Illinois comptroller race now Teresi vs. Mendoza — or Rauner & Griffin vs. Madigan?
It’s been nearly a year since Mike Madigan left the Illinois political stage, but the once powerful Southwest Side Democrat remains a major GOP campaign theme. Republican Shannon Teresi launched her bid for comptroller with more mentions of Madigan than Democratic rival Susana Mendoza.
McHenry County Auditor Shannon Teresi on Wednesday became the latest Republican to throw her hat in the ring for statewide office, announcing her campaign against Democratic state Comptroller Susana Mendoza.
But like other Illinois Republicans, Teresi is just as eager to talk about former state House Speaker Mike Madigan.
The first issue listed on her campaign website?
A pledge to “end the Madigan machine’s personal piggy bank.”
On the web page touting Teresi’s qualifications and achievements, Madigan is mentioned three times. Mendoza is not mentioned once.
In the release announcing her candidacy, Teresi, who has served as McHenry County auditor since 2018, touted her experience as a certified public accountant and certified fraud examiner and pledged to bring transparency to state government.
“That’s what I promise to bring to the office of Comptroller: open communication with the taxpayers and an eagle eye to root out the waste, fraud, and abuse our state is plagued by thanks to decades of Madigan Machine politics,” Teresi said in the release, which was shared to her Twitter account and campaign website.
It’s been nearly a year since Madigan left the Illinois political stage, but the once powerful Southwest Side Democrat remains a major campaign theme for Republicans.
State Rep. Tom Demmer, R-Dixon, who kicked off his campaign for state treasurer on Tuesday, featured images of the former House speaker and ex-state Democratic Party chairman in his campaign video.
Madigan relinquished his posts as House speaker, state representative and state Democratic Party chair after he was implicated in a bribery scheme in which ComEd is accused of sending $1.3 million to Madigan associates for doing little or no work.
Madigan has not been charged with any crime and denies any wrongdoing, but the scandal ended a political career stretching back a half century – and reinflated the Democrat’s role as a GOP punching bag.
But if Republicans are eager to shadow box the spectre of Madigan every chance they get, the Democrats are just as happy to link their GOP rivals to former one-term Republican Gov. Bruce Rauner and hedge-fund billionaire Ken Griffin.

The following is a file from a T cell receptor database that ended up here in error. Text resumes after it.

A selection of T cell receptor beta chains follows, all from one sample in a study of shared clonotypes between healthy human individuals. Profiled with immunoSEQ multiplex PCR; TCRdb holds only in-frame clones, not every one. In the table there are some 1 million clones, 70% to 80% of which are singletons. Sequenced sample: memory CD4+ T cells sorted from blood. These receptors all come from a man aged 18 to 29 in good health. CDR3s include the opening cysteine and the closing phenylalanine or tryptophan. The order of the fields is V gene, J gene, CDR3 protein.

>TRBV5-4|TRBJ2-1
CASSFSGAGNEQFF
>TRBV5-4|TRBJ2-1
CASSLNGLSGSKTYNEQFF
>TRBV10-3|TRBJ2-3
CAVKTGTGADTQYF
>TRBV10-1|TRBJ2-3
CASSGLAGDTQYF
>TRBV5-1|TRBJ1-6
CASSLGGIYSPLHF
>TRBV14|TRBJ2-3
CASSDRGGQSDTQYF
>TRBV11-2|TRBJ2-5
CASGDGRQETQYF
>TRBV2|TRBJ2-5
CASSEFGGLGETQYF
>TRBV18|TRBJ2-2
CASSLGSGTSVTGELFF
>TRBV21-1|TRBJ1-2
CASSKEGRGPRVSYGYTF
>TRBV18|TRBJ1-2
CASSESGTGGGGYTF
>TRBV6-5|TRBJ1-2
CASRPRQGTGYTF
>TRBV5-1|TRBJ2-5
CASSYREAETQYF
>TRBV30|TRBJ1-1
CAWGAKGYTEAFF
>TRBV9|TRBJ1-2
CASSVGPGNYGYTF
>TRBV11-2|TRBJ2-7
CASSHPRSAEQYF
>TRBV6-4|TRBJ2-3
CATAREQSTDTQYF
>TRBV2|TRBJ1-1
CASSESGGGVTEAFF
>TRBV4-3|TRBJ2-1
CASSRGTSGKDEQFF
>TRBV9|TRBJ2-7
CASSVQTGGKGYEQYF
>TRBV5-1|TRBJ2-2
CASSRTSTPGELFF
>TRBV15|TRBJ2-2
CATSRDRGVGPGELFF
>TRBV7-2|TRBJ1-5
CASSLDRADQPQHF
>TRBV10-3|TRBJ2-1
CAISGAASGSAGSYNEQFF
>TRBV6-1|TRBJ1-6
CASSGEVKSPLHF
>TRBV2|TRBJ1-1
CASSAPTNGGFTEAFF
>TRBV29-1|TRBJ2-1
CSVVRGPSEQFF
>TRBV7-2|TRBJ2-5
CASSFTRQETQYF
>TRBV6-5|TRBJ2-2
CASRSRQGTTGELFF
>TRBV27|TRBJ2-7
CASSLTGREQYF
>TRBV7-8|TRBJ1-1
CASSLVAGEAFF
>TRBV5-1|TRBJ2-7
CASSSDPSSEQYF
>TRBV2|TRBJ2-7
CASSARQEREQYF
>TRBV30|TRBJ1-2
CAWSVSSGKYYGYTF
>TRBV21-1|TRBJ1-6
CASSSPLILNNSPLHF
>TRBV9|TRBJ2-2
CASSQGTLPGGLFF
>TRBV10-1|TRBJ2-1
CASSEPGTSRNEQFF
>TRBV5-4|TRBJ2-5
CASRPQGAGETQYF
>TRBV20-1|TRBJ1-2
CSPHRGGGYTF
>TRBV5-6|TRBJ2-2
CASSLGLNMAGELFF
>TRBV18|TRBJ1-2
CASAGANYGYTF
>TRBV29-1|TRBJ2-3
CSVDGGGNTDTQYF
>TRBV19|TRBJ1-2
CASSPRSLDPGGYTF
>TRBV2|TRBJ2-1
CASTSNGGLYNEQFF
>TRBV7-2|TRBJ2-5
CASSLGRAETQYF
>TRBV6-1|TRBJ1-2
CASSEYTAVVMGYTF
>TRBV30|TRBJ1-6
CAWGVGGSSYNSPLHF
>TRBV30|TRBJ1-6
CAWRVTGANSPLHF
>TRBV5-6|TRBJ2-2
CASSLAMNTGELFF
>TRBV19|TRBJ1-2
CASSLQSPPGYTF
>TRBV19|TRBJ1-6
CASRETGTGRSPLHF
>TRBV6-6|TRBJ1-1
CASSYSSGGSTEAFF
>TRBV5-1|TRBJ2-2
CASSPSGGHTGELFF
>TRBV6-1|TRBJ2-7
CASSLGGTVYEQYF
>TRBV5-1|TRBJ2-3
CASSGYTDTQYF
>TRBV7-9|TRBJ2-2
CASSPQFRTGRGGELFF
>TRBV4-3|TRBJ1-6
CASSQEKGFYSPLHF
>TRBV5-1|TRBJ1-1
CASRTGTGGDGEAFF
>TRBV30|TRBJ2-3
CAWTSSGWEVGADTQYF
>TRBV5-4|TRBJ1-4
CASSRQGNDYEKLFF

Griffin has vowed to thwart Gov. J.B. Pritzker’s reelection plans and is widely believed to be building a slate of Republican candidates to challenge Democrats up and down the ticket. But Griffin has remained mum about whom is choices are — leaving Democrats free to tag anyone they choose.
And the state Democratic Party was quick to do just that with Demmer and Teresi – casting them as pawns or puppets of the state’s richest person.
“Now, Ken Griffin is running the Rauner Reboot, revealing his slate of puppets in a desperate bid to pull Illinois back to the Rauner days of budget impasses and months-long bill backlogs,” Abby Witt, executive director of the Democratic Party of Illinois, said in a statement after Teresi launched her campaign.
Griffin donated a little over $36 million to Rauner’s campaigns only to see the Republican ousted by Pritzker in 2018.
Pritzker, worth $3.6 billion, according to Forbes, pumped a record-breaking $171 million of his personal fortune into that race.
And last November, Griffin said he was “all in to support the candidate who will beat” Pritzker. The hedge-fund billionaire’s return has the potential to turn this year’s contests into another round of high-stakes record breakers.
Mendoza issued a statement saying, “I welcome all candidates and look forward to talking about my lengthy and historic record of accomplishments.”
“As Illinois’ fiscal watchdog, I’ve implemented historic transparency reforms, led our state to its first credit upgrades in decades, delivered the fastest vendor payment cycle in over 20 years, and paid down our bill backlog by over 75% without using federal stimulus funds - in the middle of a global pandemic,” the Chicago Democrat said.
Teresi did not respond to requests for comment.